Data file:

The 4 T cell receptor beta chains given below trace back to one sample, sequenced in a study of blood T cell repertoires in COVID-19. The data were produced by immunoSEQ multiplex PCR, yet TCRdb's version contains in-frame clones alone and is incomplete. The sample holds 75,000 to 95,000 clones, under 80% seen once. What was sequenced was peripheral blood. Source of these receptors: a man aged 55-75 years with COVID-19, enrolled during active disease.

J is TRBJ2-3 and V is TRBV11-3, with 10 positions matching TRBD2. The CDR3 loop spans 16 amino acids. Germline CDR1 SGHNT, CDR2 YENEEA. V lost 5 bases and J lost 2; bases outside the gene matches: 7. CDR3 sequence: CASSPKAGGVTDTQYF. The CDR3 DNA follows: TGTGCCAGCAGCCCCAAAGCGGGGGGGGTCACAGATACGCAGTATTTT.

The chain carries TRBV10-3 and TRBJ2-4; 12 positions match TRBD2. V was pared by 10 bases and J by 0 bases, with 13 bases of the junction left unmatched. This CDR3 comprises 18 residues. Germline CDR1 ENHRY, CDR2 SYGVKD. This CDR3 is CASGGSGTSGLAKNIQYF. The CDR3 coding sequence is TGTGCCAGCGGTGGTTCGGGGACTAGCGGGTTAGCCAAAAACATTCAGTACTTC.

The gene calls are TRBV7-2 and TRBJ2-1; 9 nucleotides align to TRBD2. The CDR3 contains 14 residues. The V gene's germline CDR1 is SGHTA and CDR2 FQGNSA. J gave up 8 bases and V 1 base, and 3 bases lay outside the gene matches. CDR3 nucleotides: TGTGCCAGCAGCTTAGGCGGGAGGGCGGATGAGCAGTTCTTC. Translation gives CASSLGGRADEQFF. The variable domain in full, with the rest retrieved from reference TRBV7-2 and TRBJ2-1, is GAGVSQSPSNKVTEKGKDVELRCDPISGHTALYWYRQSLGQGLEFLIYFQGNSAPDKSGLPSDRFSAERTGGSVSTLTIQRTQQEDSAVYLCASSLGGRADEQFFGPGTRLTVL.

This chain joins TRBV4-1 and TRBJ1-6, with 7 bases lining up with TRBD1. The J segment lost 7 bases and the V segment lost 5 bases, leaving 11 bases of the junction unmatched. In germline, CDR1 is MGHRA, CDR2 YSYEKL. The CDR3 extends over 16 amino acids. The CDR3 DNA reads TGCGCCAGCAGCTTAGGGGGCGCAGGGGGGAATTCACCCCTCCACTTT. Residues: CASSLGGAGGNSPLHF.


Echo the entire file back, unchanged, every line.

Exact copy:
The 4 T cell receptor beta chains given below trace back to one sample, sequenced in a study of blood T cell repertoires in COVID-19. The data were produced by immunoSEQ multiplex PCR, yet TCRdb's version contains in-frame clones alone and is incomplete. The sample holds 75,000 to 95,000 clones, under 80% seen once. What was sequenced was peripheral blood. Source of these receptors: a man aged 55-75 years with COVID-19, enrolled during active disease.

J is TRBJ2-3 and V is TRBV11-3, with 10 positions matching TRBD2. The CDR3 loop spans 16 amino acids. Germline CDR1 SGHNT, CDR2 YENEEA. V lost 5 bases and J lost 2; bases outside the gene matches: 7. CDR3 sequence: CASSPKAGGVTDTQYF. The CDR3 DNA follows: TGTGCCAGCAGCCCCAAAGCGGGGGGGGTCACAGATACGCAGTATTTT.

The chain carries TRBV10-3 and TRBJ2-4; 12 positions match TRBD2. V was pared by 10 bases and J by 0 bases, with 13 bases of the junction left unmatched. This CDR3 comprises 18 residues. Germline CDR1 ENHRY, CDR2 SYGVKD. This CDR3 is CASGGSGTSGLAKNIQYF. The CDR3 coding sequence is TGTGCCAGCGGTGGTTCGGGGACTAGCGGGTTAGCCAAAAACATTCAGTACTTC.

The gene calls are TRBV7-2 and TRBJ2-1; 9 nucleotides align to TRBD2. The CDR3 contains 14 residues. The V gene's germline CDR1 is SGHTA and CDR2 FQGNSA. J gave up 8 bases and V 1 base, and 3 bases lay outside the gene matches. CDR3 nucleotides: TGTGCCAGCAGCTTAGGCGGGAGGGCGGATGAGCAGTTCTTC. Translation gives CASSLGGRADEQFF. The variable domain in full, with the rest retrieved from reference TRBV7-2 and TRBJ2-1, is GAGVSQSPSNKVTEKGKDVELRCDPISGHTALYWYRQSLGQGLEFLIYFQGNSAPDKSGLPSDRFSAERTGGSVSTLTIQRTQQEDSAVYLCASSLGGRADEQFFGPGTRLTVL.

This chain joins TRBV4-1 and TRBJ1-6, with 7 bases lining up with TRBD1. The J segment lost 7 bases and the V segment lost 5 bases, leaving 11 bases of the junction unmatched. In germline, CDR1 is MGHRA, CDR2 YSYEKL. The CDR3 extends over 16 amino acids. The CDR3 DNA reads TGCGCCAGCAGCTTAGGGGGCGCAGGGGGGAATTCACCCCTCCACTTT. Residues: CASSLGGAGGNSPLHF.